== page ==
We have written in the past about the opioid epidemic, and in particular the fact that Arizona is among the states with the highest rate of prescription drug overdose and prescription drug abuse in the nation. That article was written in 2016, and Arizona has finally gotten down to the business of attempting to do something about the problem. This month Governor Ducey signed into law a sweeping reform law regulating opioid prescriptions.

Here are the highlights of the new law:

  • For new patients, the law limits prescriptions in most cases to a five-day supply.
  • There are increased regulations applicable to pain clinics.
  • Beginning next year, doctors will be required to utilize electronic prescriptions in an effort to reduce theft and forgery of prescriptions.
  • Dosage limits are applicable in some cases.
  • Pharmacists are required to check the prescription drug database to prevent doctor shopping.
  • The dosage limits do not apply to cancer patients, trauma patients, hospice treatment and similar situations.

The law also deals with treatment for substance abuse, expands access to Naloxone (which can reverse the effects of an overdose), and seeks to hold manufacturers accountable for fraudulent marketing of opioids by insuring prison sentences that may not be suspended.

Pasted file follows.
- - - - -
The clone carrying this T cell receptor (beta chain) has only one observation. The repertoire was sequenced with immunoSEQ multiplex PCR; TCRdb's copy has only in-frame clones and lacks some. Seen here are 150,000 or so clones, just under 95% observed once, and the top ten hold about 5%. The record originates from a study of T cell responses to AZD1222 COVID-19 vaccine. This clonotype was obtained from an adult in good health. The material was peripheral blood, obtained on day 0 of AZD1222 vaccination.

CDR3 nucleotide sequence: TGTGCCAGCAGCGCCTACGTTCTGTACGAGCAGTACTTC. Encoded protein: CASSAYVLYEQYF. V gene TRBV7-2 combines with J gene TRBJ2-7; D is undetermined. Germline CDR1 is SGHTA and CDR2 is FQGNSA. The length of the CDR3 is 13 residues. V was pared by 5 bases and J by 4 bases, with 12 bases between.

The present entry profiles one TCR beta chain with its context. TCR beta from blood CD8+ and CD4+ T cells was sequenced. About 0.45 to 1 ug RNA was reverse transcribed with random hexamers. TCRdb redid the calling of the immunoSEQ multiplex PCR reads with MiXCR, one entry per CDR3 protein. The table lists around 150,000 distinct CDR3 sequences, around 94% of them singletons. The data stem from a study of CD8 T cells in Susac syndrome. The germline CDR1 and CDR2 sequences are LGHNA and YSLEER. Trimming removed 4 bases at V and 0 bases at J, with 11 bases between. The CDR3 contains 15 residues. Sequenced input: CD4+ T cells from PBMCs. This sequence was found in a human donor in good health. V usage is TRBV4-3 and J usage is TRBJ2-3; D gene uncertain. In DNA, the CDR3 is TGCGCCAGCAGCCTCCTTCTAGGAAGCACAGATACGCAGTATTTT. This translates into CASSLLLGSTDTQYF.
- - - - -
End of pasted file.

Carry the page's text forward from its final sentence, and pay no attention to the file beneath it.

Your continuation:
The new law was passed on a bipartisan basis, almost unheard of in Arizona. But there are some who have questioned how the restrictions will affect those who are suffering from severe pain but whose conditions don’t fit neatly into the exceptions carved out in the new law. Critics contend that no one should be unable to access medication due to the state intruding too far into the doctor-patient relationship.

Overall, the law seems to be a step in the right direction. It’s nothing new, of course. It’s basically a rehashing of laws passed in some other states, notably New Jersey. About a year ago, the Garden State adopted what was then the toughest opioid law in the country (including items such as the 5-day limit on initial prescriptions). It also sued a fentanyl manufacturer for fraud in marketing its product.

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